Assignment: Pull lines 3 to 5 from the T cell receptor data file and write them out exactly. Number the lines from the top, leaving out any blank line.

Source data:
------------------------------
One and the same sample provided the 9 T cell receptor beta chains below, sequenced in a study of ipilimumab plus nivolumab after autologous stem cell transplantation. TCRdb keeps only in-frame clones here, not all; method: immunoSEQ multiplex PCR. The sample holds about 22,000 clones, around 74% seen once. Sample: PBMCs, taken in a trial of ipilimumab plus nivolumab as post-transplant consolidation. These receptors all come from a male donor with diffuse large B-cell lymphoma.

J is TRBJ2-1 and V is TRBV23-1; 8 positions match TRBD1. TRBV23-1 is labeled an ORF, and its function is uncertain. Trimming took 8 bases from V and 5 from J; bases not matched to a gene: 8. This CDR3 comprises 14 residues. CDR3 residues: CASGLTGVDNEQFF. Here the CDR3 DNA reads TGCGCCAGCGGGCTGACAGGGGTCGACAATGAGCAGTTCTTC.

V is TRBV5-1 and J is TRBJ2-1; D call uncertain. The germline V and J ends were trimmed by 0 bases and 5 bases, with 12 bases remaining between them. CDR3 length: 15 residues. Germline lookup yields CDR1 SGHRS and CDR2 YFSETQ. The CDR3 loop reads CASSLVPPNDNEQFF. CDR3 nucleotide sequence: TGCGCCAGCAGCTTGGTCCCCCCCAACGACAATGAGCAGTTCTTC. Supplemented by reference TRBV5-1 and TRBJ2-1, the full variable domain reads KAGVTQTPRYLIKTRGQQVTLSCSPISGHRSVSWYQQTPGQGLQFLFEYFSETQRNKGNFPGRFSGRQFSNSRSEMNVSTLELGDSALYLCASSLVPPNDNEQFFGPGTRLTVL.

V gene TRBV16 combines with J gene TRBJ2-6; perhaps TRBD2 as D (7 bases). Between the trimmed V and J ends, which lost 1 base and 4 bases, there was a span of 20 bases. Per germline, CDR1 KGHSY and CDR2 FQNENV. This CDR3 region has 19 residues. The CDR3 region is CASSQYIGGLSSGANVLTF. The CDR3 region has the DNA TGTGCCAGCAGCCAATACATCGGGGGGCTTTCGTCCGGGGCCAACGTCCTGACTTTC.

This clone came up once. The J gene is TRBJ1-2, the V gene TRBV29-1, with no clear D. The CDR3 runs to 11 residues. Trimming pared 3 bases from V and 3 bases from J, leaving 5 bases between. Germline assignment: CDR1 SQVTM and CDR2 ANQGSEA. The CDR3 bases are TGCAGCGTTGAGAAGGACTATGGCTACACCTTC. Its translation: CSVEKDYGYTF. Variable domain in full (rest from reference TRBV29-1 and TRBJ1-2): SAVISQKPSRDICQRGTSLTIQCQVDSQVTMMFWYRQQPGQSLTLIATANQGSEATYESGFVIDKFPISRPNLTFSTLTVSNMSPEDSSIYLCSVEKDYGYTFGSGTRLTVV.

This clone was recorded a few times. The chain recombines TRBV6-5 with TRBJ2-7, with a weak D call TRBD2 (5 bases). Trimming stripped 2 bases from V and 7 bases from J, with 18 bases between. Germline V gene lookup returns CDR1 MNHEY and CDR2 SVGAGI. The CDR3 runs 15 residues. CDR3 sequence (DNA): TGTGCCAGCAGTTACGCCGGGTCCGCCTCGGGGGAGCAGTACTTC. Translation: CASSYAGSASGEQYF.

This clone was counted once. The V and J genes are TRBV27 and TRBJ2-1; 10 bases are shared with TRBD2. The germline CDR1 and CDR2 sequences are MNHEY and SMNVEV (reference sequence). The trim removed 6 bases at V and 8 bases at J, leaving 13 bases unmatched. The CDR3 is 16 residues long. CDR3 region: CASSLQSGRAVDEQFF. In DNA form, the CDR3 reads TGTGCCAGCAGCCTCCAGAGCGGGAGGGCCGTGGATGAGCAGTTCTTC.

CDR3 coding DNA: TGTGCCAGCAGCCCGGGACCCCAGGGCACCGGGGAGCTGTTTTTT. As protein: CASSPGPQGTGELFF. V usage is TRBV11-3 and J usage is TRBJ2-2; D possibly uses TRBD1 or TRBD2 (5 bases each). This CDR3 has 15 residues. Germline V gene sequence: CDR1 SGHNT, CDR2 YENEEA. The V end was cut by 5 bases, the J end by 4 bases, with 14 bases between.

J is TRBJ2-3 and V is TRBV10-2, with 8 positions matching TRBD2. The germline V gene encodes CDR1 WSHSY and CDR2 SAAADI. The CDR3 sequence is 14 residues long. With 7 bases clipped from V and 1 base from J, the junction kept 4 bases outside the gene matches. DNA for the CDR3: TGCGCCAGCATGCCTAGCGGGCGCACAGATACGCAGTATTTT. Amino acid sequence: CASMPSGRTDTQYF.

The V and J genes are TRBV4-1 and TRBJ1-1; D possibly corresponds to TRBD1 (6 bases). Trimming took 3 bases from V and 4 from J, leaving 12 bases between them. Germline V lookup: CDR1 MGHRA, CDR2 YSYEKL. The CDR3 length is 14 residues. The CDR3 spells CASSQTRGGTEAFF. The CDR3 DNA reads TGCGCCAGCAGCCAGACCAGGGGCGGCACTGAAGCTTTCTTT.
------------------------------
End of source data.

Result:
V is TRBV5-1 and J is TRBJ2-1; D call uncertain. The germline V and J ends were trimmed by 0 bases and 5 bases, with 12 bases remaining between them. CDR3 length: 15 residues. Germline lookup yields CDR1 SGHRS and CDR2 YFSETQ. The CDR3 loop reads CASSLVPPNDNEQFF. CDR3 nucleotide sequence: TGCGCCAGCAGCTTGGTCCCCCCCAACGACAATGAGCAGTTCTTC. Supplemented by reference TRBV5-1 and TRBJ2-1, the full variable domain reads KAGVTQTPRYLIKTRGQQVTLSCSPISGHRSVSWYQQTPGQGLQFLFEYFSETQRNKGNFPGRFSGRQFSNSRSEMNVSTLELGDSALYLCASSLVPPNDNEQFFGPGTRLTVL.

V gene TRBV16 combines with J gene TRBJ2-6; perhaps TRBD2 as D (7 bases). Between the trimmed V and J ends, which lost 1 base and 4 bases, there was a span of 20 bases. Per germline, CDR1 KGHSY and CDR2 FQNENV. This CDR3 region has 19 residues. The CDR3 region is CASSQYIGGLSSGANVLTF. The CDR3 region has the DNA TGTGCCAGCAGCCAATACATCGGGGGGCTTTCGTCCGGGGCCAACGTCCTGACTTTC.

This clone came up once. The J gene is TRBJ1-2, the V gene TRBV29-1, with no clear D. The CDR3 runs to 11 residues. Trimming pared 3 bases from V and 3 bases from J, leaving 5 bases between. Germline assignment: CDR1 SQVTM and CDR2 ANQGSEA. The CDR3 bases are TGCAGCGTTGAGAAGGACTATGGCTACACCTTC. Its translation: CSVEKDYGYTF. Variable domain in full (rest from reference TRBV29-1 and TRBJ1-2): SAVISQKPSRDICQRGTSLTIQCQVDSQVTMMFWYRQQPGQSLTLIATANQGSEATYESGFVIDKFPISRPNLTFSTLTVSNMSPEDSSIYLCSVEKDYGYTFGSGTRLTVV.